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Mass extinction

Mass extinction is the extinction of a large number of species of organisms on Earth within a short period of time. Research of fossils has proven that mass extinctions have occurred at certain times in the geological history. The cause of the extinctions is not definitely determined in all cases.


Simplified diagram of major mass extinctions

Around the Ordovician-Silurian boundary nearly 50% of all marine species disappeared. Include many types of brachiopods, trilobites and graptolites. Possible causes are the Hirnantien glaciation, rise in CO2 levels, and radiation from space by a gamma-ray burst.

In the Famennian, Upper Devonian an estimated 75% of all marine species became extinct, including many species of brachiopods, trilobites and ammonites. Rugose corals became extinct completely. Organisms on land were much less affected. Possible causes of extinction are a meteorite impact, decrease the CO2 content because of the emergence of land plants, and the occurrence of ice ages.

During the mass extinction at the Permian-Triassic boundary about 95% of all marine life and 70% of the land animals became extinct. The last trilobites became extinct too. Possible causes are a meteorite impact, forming Pangea, radiation from space in the form of a gamma-ray burst, a period of increased volcanic activity, or a highly elevated levels of methane in the atmosphere due to the release of gas hydrates.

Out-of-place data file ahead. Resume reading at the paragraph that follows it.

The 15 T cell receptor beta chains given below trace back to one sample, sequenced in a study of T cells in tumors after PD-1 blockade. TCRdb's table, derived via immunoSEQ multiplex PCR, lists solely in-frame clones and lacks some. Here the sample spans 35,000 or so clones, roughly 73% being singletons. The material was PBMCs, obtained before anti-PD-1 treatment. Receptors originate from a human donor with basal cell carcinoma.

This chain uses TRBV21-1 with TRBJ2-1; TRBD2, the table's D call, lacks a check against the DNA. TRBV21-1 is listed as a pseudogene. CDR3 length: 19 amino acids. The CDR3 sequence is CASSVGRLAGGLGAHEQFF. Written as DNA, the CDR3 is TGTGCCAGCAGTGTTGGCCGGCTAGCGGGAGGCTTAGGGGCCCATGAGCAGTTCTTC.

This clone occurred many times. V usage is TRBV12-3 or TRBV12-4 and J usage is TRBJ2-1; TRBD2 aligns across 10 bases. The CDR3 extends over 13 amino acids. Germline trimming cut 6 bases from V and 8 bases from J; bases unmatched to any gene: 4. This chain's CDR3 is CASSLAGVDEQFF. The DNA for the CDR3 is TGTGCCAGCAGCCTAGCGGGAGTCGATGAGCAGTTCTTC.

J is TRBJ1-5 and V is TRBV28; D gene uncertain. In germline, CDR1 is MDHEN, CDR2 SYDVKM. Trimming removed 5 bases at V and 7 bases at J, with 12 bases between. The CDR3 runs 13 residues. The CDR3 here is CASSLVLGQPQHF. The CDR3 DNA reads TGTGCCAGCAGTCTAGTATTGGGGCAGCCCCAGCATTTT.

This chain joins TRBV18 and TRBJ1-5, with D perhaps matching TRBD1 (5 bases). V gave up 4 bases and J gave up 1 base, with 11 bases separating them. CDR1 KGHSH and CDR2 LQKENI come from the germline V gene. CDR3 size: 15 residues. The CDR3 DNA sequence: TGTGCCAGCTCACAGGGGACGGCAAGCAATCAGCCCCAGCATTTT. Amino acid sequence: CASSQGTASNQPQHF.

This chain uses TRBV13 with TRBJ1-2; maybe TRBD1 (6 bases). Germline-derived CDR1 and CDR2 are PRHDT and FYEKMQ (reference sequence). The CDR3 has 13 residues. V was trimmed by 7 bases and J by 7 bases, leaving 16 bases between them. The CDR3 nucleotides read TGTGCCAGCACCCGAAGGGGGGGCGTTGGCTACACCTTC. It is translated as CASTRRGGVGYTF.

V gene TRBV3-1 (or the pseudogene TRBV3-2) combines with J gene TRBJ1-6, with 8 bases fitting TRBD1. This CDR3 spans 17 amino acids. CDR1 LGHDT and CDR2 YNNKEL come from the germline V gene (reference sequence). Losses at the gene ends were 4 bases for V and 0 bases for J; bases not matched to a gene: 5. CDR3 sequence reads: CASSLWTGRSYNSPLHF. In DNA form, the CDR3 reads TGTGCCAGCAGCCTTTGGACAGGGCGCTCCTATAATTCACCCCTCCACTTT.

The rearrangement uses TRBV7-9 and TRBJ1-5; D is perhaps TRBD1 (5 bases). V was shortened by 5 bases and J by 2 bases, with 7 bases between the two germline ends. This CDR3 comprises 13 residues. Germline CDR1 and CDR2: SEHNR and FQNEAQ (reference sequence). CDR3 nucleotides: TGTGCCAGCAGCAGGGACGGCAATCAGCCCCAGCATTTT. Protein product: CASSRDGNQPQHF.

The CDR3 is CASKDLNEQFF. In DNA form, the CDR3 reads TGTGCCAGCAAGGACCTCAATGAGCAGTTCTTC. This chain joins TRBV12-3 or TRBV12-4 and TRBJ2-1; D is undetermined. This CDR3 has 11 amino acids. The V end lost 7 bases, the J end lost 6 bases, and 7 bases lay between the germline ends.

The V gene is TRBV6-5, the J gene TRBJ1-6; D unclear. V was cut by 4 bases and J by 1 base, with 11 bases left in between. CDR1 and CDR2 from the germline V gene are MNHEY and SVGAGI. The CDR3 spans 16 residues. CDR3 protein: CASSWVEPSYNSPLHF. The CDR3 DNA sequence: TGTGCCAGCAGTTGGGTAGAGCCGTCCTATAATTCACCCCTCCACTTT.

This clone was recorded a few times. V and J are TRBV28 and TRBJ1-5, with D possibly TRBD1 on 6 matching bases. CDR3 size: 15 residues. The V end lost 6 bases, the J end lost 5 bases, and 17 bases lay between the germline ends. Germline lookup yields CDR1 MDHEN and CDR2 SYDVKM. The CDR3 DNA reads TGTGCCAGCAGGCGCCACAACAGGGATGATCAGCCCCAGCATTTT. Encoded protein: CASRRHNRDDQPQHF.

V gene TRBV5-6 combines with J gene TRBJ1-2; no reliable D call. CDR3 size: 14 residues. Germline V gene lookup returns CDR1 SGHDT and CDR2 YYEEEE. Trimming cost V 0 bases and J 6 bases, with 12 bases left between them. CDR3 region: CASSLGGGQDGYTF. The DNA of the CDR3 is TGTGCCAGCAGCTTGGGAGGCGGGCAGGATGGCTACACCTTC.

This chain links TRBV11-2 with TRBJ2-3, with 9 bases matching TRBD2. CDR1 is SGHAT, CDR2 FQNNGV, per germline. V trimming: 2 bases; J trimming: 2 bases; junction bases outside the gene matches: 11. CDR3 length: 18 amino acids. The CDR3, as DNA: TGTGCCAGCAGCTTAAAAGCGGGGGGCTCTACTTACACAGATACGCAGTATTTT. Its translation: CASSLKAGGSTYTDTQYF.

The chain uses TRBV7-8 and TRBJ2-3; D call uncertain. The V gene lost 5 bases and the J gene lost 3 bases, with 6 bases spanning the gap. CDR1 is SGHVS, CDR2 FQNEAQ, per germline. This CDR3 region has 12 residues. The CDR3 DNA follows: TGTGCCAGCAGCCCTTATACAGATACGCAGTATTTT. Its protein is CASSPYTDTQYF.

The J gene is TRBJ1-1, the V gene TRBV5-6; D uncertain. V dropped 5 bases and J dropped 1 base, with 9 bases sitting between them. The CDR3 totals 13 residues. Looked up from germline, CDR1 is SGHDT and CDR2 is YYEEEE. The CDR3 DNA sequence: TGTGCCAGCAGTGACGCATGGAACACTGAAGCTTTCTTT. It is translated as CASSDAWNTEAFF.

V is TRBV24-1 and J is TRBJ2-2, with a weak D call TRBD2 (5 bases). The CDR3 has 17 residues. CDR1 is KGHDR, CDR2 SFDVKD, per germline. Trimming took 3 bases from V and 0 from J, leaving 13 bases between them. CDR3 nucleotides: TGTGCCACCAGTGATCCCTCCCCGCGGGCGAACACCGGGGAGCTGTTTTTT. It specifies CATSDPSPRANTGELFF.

At the Triassic-Jurassic boundary 20 % of the families in the sea became extinct. On land, many therapsids, amphibians and all Archosauria died. Possible causes include a period of high volcanic activity by the break-up of the continent Pangea, and a high increased level of methane in the atmosphere by the release of gas hydrates.

At the K-Pg boundary all dinosaurs and ammonites went extinct due to a large meteorite impact in Yucatan, Mexico. Many species of corals, sea urchins and bivalves also did not survived this event.

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